The intensity and duration of postoperative pain after the removal of root canal filling material in retreatment procedures of upper incisor teeth with chronic apical periodontitis, using different techniques, was assessed in this research. Patients (n=135) requiring such retreatment were studied by assignment to one of three groups according to the method of old canal filling material removal: Group 1, hand files, Group 2, ProTaper universal retreatment instruments, Group 3, Reciproc instruments. Teeth were then medicated with calcium hydroxide and sealed using temporary filling material. The presence of postoperative pain was assessed after 6, 12, 24, 48 and 72h, 7 and 10 days. In all time intervals, except for 72h, 7 days and 10 days, Group 1 participants reported more intense postoperative pain than those in the other two groups in which there were no differences at any time interval. In all groups, the intensity of postoperative pain decreased over time. Hand files caused greater postoperative pain compared to the ProTaper retreatment and Reciproc files.

Topcuoglu HS, Topcuoglu G. Postoperative pain after the removal of root canal filling material using different techniques in teeth with failed root canal therapy: a randomized clinical trial. Acta Odontologica Scandinavica 2017 75: 249-254.

Q If you had to retreat a root filled upper incisor tooth with chronic apical periodontitis which of the following would cause your patient less postoperative pain?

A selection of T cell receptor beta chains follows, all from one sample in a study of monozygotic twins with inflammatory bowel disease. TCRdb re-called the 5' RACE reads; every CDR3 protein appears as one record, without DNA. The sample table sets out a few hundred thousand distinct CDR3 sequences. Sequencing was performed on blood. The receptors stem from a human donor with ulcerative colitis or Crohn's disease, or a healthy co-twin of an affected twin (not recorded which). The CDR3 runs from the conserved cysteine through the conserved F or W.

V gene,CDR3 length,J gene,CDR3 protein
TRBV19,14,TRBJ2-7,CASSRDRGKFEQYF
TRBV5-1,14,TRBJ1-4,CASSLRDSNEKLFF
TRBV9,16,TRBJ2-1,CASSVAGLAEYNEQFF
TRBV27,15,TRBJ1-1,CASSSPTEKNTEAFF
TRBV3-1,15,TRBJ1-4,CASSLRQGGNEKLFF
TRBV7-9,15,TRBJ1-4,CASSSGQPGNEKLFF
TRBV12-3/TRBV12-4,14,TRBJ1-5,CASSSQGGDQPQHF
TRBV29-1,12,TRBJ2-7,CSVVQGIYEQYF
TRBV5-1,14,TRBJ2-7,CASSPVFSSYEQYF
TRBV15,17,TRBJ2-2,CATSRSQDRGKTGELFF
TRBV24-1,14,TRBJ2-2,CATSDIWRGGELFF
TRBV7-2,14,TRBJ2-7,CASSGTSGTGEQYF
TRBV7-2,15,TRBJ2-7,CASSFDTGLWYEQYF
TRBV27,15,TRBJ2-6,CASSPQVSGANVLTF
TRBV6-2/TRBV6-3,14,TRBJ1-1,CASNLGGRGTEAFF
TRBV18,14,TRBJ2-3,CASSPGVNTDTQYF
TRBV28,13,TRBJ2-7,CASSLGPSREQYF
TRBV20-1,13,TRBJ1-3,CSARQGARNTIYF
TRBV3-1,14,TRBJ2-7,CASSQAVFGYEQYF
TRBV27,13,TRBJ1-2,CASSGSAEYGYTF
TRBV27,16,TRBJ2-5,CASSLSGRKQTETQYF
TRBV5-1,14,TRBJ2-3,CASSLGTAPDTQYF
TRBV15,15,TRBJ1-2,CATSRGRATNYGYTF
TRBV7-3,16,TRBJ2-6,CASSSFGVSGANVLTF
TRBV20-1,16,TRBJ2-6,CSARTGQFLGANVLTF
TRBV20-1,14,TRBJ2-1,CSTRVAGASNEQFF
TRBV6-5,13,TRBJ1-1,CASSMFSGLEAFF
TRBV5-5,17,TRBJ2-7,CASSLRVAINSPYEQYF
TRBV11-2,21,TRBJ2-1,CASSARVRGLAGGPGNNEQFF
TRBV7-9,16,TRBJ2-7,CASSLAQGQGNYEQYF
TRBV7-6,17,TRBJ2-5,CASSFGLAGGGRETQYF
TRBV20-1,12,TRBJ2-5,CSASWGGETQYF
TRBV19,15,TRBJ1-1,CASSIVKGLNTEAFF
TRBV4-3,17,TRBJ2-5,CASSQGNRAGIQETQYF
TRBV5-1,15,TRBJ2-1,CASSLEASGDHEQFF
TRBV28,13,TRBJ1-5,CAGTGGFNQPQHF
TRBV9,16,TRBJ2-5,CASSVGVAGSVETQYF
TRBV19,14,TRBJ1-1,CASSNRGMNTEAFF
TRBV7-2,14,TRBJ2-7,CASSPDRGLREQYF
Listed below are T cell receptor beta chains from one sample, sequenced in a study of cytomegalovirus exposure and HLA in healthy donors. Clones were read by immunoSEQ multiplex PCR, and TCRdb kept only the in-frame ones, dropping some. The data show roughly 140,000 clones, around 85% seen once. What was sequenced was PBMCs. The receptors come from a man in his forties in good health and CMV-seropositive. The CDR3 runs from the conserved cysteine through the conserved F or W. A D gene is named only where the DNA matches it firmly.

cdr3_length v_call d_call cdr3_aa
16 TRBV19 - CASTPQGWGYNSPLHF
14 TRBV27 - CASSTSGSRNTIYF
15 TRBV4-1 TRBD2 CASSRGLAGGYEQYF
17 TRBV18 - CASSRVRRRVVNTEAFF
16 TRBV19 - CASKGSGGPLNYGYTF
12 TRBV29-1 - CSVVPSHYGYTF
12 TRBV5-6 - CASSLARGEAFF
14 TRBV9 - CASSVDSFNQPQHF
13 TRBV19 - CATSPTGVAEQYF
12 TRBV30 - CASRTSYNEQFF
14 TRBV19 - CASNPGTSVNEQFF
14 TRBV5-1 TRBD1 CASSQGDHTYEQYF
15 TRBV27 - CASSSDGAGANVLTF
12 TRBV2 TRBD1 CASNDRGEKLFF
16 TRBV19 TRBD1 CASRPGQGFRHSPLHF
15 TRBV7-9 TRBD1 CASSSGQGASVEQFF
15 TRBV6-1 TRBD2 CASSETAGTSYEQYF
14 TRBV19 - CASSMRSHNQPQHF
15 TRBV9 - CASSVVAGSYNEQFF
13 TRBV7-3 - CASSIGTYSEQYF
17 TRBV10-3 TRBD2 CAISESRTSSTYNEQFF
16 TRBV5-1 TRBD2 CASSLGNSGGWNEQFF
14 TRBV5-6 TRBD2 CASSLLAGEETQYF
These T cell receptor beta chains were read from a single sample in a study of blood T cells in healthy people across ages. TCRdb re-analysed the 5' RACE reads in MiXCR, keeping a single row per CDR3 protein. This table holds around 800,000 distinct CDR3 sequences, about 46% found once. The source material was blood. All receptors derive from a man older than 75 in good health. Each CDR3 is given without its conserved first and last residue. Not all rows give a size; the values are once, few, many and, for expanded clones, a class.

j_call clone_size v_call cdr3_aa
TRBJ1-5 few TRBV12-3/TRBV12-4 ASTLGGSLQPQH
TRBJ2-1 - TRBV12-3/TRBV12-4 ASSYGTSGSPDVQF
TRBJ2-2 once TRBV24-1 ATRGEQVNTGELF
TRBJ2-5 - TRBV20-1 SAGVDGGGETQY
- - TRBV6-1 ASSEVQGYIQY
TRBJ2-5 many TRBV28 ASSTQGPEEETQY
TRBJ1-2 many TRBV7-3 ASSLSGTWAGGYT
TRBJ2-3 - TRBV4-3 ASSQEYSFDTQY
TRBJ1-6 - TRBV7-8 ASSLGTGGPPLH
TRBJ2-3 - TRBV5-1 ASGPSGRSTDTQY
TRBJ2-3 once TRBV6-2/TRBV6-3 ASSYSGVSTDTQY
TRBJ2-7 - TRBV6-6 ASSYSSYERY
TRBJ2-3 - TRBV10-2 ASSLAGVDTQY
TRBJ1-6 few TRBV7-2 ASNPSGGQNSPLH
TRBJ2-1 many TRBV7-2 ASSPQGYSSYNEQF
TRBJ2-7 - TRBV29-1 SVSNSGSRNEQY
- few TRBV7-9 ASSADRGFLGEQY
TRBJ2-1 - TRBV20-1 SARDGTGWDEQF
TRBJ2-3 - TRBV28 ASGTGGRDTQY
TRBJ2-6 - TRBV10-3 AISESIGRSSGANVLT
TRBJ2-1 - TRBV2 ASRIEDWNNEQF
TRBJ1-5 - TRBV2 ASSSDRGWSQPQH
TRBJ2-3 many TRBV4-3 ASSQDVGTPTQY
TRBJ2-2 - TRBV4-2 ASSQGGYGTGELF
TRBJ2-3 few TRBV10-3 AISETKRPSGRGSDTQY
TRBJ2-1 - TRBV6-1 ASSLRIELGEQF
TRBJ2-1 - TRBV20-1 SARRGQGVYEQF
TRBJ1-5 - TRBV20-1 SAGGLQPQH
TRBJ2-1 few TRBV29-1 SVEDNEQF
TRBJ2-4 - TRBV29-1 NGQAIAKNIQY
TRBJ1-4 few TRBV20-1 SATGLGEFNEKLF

A Hand file
B Reciproc
C ProTaper
D B and C

7.Percentage plus

What effect do two different concentrations of sodium hypochlorite (NaOCl) solution have on postoperative pain following single-visit root canal treatment? The method in this study involved 122 patients who had mandibular molars with irreversible pulpitis and who were randomly divided into two groups using either 2.5% or 5.25% NaOCl during root canal instrumentation. Rotary instruments were used and all root canals were filled in one visit. The patients that had 5.25% NaOCl reported significantly lower postoperative pain compared to the other group during the first 72 hours following treatment; however, there was no significant difference in pain felt by the patients during the rest of the study period, i.e. 4-7 days following treatment when a 4-level pain categorisation method was used. When the two-level pain categorisation method was used, patients who had 5.25% NaOCl reported significantly less pain for the first three days after treatment. The number of analgesics taken by patients who had 2.5% NaOCl was significantly higher than that taken by patients who had 5.25% NaOCl.